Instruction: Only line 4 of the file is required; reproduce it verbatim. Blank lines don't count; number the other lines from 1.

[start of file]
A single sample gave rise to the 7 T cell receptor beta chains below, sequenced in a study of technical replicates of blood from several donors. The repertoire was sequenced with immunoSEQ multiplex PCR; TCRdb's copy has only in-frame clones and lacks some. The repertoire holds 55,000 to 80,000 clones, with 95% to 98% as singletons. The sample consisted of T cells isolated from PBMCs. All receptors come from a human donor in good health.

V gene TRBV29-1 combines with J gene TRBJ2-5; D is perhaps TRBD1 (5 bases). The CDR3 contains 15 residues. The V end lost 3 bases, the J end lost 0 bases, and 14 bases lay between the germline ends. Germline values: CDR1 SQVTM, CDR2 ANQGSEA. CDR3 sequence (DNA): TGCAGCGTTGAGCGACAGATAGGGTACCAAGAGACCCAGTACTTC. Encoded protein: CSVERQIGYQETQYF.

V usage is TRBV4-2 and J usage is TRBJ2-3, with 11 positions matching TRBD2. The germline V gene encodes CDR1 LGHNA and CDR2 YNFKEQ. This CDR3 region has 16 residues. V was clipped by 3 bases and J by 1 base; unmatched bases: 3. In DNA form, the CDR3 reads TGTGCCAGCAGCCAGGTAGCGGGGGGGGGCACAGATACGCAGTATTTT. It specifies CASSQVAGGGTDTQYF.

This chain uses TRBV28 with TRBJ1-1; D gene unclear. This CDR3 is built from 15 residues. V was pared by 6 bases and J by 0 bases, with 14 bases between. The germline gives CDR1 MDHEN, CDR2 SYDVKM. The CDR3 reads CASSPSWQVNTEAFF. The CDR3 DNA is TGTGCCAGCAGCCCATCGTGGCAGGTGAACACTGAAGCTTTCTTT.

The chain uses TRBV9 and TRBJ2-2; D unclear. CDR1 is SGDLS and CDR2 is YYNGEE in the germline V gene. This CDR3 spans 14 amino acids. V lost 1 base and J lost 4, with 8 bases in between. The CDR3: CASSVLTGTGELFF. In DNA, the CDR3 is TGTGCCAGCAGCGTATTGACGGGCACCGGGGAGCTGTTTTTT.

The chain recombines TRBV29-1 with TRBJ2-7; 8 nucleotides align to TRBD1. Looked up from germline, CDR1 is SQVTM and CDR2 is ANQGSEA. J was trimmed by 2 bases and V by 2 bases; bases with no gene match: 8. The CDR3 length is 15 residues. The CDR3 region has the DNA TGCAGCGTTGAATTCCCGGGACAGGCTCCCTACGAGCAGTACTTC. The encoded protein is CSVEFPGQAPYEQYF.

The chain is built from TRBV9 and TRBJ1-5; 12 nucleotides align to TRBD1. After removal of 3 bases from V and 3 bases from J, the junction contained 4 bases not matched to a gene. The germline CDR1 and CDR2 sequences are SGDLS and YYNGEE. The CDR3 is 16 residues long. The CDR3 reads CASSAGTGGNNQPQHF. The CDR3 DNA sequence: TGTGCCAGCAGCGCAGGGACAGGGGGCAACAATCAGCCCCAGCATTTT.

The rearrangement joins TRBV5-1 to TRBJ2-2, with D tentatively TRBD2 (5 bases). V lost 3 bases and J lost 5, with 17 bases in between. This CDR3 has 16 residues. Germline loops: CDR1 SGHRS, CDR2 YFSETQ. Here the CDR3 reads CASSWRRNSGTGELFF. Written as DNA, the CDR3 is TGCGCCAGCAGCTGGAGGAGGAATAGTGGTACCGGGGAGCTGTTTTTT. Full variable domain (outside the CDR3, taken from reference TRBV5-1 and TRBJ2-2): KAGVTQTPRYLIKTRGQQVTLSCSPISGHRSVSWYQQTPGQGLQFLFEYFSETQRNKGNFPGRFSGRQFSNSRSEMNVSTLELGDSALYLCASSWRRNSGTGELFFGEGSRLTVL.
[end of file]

This chain uses TRBV28 with TRBJ1-1; D gene unclear. This CDR3 is built from 15 residues. V was pared by 6 bases and J by 0 bases, with 14 bases between. The germline gives CDR1 MDHEN, CDR2 SYDVKM. The CDR3 reads CASSPSWQVNTEAFF. The CDR3 DNA is TGTGCCAGCAGCCCATCGTGGCAGGTGAACACTGAAGCTTTCTTT.